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2022-02-06 12:34:20

Why do many Chinese students leave USA?

Why do many Chinese students leave USA?

Experts involved in the analysis of the American education system note that China is reducing cooperation in this area not only with America, but also with European states. This causes serious concern among the authorities and the administration of educational institutions, because the influx of students from the Celestial Empire is a powerful factor in economic stability and sustainable rates of development of universities.

Resource dependency

With one and a half billion people, China is the main exporter of students, who are lustfully watched by higher educational institutions of many countries, seriously hoping to overcome the financial and economic crisis at their expense. And personnel – after all, the Chinese make up the lion's share of postdocs, our graduate students, who are staffed with research laboratories and invited as teaching assistants.

What if these places remain unplaced? Both the scientific component and the reputational component will suffer.

In the United States , students from China are at least a third of the total number of 1.2 million foreigners. In some other countries, which also actively import students, the situation is similar: in Australian universities , 38% are Chinese, and in British universities - 41%. This creates dependence on China, which becomes dangerous, or at least unhealthy, when the influx of Chinese students declines.

Ties are crumbling

Why is this flow declining? There are only two most significant reasons.

  • Development of the higher education system in the PRC

In the Middle Kingdom, the number of its own higher educational institutions is growing, capable of competing on an equal footing with institutions from Europe, Japan and the United States. Now China itself imports students: half a million foreign citizens study here. First of all, these are other Asians, but there are exceptions.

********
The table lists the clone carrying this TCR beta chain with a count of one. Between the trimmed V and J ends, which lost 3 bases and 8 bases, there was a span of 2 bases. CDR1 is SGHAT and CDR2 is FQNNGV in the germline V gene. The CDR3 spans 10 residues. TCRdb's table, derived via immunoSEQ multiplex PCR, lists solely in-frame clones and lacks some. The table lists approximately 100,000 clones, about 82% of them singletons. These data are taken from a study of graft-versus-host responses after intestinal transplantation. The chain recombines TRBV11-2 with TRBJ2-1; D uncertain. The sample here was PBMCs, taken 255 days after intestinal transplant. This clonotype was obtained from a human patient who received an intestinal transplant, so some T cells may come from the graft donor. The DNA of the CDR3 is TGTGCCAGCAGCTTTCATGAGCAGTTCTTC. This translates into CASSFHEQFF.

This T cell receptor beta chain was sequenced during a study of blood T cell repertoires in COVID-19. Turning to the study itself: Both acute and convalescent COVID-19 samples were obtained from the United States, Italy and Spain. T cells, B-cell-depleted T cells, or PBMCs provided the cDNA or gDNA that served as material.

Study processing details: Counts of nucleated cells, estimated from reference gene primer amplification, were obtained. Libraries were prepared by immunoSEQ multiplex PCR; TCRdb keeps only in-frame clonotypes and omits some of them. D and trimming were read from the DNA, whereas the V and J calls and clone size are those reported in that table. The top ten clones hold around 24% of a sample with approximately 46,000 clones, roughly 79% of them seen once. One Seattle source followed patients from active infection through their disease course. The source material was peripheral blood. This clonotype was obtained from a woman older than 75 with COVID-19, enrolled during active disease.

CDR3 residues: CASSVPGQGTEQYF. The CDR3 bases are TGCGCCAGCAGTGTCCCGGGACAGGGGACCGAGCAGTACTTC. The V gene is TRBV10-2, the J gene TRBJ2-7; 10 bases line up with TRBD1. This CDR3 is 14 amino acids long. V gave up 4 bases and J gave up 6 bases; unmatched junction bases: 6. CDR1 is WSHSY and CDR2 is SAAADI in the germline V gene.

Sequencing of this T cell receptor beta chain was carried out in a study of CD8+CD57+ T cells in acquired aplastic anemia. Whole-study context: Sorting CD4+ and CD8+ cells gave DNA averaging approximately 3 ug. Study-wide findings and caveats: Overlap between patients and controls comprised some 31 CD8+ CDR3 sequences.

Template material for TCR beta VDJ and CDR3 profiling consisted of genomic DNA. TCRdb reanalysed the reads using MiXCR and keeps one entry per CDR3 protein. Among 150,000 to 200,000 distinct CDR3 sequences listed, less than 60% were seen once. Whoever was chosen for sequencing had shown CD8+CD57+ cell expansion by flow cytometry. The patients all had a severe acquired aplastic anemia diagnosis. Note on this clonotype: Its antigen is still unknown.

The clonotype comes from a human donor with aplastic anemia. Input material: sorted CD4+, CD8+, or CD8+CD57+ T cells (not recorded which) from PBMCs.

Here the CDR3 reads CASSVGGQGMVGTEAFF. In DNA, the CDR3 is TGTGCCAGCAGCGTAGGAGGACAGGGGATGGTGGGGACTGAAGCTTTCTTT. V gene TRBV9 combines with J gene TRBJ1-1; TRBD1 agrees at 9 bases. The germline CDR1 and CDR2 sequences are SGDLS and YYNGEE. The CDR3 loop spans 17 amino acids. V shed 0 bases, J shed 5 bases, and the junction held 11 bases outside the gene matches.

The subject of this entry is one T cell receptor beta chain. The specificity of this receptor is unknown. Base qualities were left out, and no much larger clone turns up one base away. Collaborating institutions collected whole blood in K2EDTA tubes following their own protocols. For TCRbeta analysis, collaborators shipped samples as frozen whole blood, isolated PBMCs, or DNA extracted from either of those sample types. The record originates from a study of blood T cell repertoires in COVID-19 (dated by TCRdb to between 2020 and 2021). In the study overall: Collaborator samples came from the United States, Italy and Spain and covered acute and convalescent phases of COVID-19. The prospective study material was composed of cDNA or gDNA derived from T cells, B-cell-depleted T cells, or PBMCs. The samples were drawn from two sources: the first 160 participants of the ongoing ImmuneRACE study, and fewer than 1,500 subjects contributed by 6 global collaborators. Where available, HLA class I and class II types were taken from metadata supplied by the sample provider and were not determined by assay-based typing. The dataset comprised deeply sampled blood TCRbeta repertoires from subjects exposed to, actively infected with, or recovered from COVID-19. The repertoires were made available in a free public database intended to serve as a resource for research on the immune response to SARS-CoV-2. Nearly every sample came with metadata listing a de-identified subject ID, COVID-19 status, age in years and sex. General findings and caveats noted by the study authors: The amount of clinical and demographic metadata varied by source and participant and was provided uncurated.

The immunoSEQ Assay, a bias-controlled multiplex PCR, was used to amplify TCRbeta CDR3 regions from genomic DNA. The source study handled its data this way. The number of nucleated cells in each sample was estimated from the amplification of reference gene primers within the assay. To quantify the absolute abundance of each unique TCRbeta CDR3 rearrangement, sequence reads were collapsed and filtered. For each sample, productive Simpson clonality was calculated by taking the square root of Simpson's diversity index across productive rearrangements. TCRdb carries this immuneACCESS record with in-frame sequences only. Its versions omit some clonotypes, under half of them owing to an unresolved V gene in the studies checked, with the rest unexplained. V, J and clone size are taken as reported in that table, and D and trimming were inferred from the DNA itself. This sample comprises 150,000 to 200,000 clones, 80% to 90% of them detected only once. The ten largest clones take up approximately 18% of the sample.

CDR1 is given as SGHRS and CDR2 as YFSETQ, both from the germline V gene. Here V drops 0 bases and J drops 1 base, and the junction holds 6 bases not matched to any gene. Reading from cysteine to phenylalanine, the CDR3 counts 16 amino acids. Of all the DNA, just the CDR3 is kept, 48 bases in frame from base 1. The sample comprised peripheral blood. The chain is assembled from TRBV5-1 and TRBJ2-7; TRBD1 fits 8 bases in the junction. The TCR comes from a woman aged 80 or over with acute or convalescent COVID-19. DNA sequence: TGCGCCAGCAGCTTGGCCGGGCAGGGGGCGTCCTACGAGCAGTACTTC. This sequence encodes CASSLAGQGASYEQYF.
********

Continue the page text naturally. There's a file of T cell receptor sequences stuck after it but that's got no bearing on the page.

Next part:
• Political differences

No less important is the fact that relations between China and the United States are far from cloudless: the student flow is affected by commercial wars, mutual sanctions and duties. China has worked extremely elegantly in this regard, introducing sectoral measures against the products of precisely those states that supported Trump and the Republicans in the elections.

Beijing also reacts to other divertissements of Western countries. This affects the quantity and quality of cooperation at the academic level. Many once popular university partnership programs are close to closure, and the share of new graduate students is decreasing. Especially serious was the drop in the number of students in the midwestern states supporting Trump, where foreigners are generally not liked.

The government will limit opportunities for cooperation between universities in the future, resorting to propaganda tools. Or to the Jesuit tool already familiar to foreign students in the form of an advertisement as a foreign or enemy agent, the reduction of scholarship funds and other support programs.

The fight was equal, they fought...